problems or taking them seriously. The Clean Air Act of 1988 has begun to reduce pollution, but we need a 20% mix of non-polluting vehicles by 2020 and 30% by 2030, Verugo-Peralta estimated. The Sprinter Van PHEVs (plug-in hybrid electric vehicles) from Chrysler and the AC Propulsion converted Jetta look promising, she said.
Seattle EAA president Steve Lough questioned whether the ZEV mandate was still being looked at. Verugo-Peralta noted that the ZEV mandate will be under review over the next year and a half, and said that PHEVs will be considered to meet these needs.
Manitoba Hydro’s Ed Innes noted that 90% of Canada’s electricity supply comes from renewables, mostly hydro. Off-peak energy could power all vehicles if they were battery electrics, he said. However, the electrolysis process for making hydrogen is inefficient and would cost double the process of making hydrogen with off-peak power, he pointed out. And there were plenty in the audience who were familiar with the well-to-wheel inefficiency of hydrogen (battery electrics 75%; fuel cell vehicles 25%).
You would expect someone from the Power Industry to push the plug-in hybrid concept, and we were not disappointed. Ed Kjaer of Southern California Edison was both moderator and speaker. With California Edison serving 4.2 million customers and producing 21,000 MW with 20% renewables in the mix, it was a sales opportunity. What has the potential to change everything? “The answer is the grid, since that is where I come from,” he said. The battery EV technology has found its way into present hybrids. Due to the events of 9/11, the Iraq war and the war on terror, this is a generational issue and will not go away, Kjaer noted.
“We must focus on current solutions, not on 20 years down the road. Plugging in is growing all across the transportation sectors,” he said, “and that’s good for the grid and good for the country.” Battery electrics plugging in on off-peak hours will help smooth out demand and additional power plants will not need to be built to meet the need. This is not related to pollution transfer, he said, because only two or three
percent of electric generation is petroleum-based. Implementing power to truckers, with air conditioning and electricity for sleeper cabs, will reduce one gallon per hour diesel usage for overnight sleeping, he added.
Kjaer mentioned that 16 ships daily out of Los Angeles ports produce pollution equivalent to one million cars, which could be alleviated with port-side power and air conditioning lines. He said that fuel cells are not ready for ‘prime time’ and we should focus more on PHEV-type viable technology that could meet the needs of four million people in that area. We are putting more performance into hybrids, trading off fuel economy, so we are heading in the wrong direction toward SUV hybrids. They are not as thrifty as the EPA has advertised. “We are shifting tremendous wealth overseas by purchasing all this foreign oil.” Kjaer said he is seeing a fundamental shift in the marketplace: the general population is seeing fuel economy as being ‘patriotic’. They are seeing the connection between politics and oil, he said as he put up a slide of President Bush and a Saudi sheik.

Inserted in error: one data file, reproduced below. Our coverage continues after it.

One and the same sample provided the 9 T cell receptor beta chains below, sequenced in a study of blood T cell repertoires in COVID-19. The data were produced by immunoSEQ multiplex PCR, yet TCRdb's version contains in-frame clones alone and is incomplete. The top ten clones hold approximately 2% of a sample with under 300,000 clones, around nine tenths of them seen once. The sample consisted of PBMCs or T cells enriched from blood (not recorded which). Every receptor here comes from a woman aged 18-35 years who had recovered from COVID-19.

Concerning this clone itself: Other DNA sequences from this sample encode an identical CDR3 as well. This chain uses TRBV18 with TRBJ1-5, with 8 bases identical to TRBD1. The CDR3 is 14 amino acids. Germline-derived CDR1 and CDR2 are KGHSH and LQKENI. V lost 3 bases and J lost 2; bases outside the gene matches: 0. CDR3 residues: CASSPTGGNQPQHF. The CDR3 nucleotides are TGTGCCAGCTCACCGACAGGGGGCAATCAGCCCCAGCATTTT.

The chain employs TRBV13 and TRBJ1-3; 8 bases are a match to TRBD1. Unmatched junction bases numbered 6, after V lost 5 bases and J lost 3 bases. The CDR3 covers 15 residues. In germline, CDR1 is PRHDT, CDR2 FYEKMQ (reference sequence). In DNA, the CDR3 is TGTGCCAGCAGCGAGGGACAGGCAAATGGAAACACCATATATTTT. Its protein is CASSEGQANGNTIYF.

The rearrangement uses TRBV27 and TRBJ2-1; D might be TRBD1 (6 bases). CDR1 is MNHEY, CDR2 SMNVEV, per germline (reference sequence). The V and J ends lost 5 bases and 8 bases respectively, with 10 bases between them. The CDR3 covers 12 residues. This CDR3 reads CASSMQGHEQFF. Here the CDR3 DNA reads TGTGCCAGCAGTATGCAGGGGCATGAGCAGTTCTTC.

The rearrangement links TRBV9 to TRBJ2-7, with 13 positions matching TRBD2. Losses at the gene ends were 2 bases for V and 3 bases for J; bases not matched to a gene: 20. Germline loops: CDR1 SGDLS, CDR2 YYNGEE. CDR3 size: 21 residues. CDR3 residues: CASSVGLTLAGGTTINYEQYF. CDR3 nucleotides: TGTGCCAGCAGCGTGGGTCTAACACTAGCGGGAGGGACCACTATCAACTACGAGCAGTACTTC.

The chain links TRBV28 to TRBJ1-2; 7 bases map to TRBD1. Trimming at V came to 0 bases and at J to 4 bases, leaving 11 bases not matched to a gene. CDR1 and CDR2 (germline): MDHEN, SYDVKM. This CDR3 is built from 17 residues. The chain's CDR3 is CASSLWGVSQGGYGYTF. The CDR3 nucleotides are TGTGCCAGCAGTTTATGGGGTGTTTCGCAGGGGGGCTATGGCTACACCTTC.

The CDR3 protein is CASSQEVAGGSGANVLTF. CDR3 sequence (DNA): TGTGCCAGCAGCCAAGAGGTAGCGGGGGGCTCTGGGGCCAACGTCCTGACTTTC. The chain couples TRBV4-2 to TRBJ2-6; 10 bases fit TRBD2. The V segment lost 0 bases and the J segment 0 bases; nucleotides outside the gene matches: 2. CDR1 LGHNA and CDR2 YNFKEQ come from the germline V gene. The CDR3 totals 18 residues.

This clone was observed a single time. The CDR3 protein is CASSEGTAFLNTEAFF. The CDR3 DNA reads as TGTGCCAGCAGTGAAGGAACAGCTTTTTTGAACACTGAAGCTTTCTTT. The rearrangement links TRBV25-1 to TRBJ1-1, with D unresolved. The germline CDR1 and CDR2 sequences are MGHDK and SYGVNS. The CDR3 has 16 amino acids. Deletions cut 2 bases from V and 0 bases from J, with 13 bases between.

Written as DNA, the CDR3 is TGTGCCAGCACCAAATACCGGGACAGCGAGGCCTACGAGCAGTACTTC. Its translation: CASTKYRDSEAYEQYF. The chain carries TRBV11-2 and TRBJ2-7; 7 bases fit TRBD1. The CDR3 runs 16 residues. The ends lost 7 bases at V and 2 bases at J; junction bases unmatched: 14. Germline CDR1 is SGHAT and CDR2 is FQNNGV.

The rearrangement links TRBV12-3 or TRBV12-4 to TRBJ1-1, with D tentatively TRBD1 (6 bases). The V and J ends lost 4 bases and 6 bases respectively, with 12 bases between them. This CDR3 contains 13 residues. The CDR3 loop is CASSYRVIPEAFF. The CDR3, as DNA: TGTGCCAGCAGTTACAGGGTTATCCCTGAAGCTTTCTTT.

There is a better way, said Kjaer: plug-in hybrids. PHEVs lend themselves to the future of transportation and the grid. Home refuelling is desired by the average consumer. We can have performance with fuel economy but, with mild hybrids, fuel economy suffers. Virtually no manufacturer now says we will be ready for fuel cell vehicles before 2020 (a couple of years ago it was 2010). The gasoline mild hybrids are a start, but not a destination – some do not reduce petroleum reduction like the ‘SUV hybrids’ because they are not driving down the road on electric power like a PHEV would. The Prius and Insight are two exceptions, but the present trend toward ‘bigger is better’ cannot be sustained. Energy security cannot be maintained so PHEVs are critical to meeting this need.
With wind supplies at night and less usage at night, PHEVs would help load balance the grid, are available for transportation, and should be used. The grid is 52% coal-based in the US, but the power plants are cleaner than tailpipe emissions thanks to coal gasification scrubbers meeting EPA requirements. Increased transportation supplied by the grid will be supplied by means other than coal. It is a fallacy, Kjaer said, to suggest that with PHEVs pollution is merely moved from the tailpipes to the smoke stacks. There are many good reasons to connect our transportation to the grid, including energy security, excess capacity, less pollution and sustainable power grid supplies. “We would not need to add any more power plants if everyone owned a PHEV.”
Jon Leonard of the TIAX consultancy was of the opinion that PHEVs would eliminate 1.46 million tons of pollutants per year.
Ken Kurani of the University of California at Davis noted that, with the recent petrol price surge, many SUV owners bought hybrids out of anger at having to pay the higher prices. People bought SUVs thinking they were going to tow a boat or go water skiing, but never did. In his marketing study he noted that women bought them because their mothers had minivans and they wanted something different.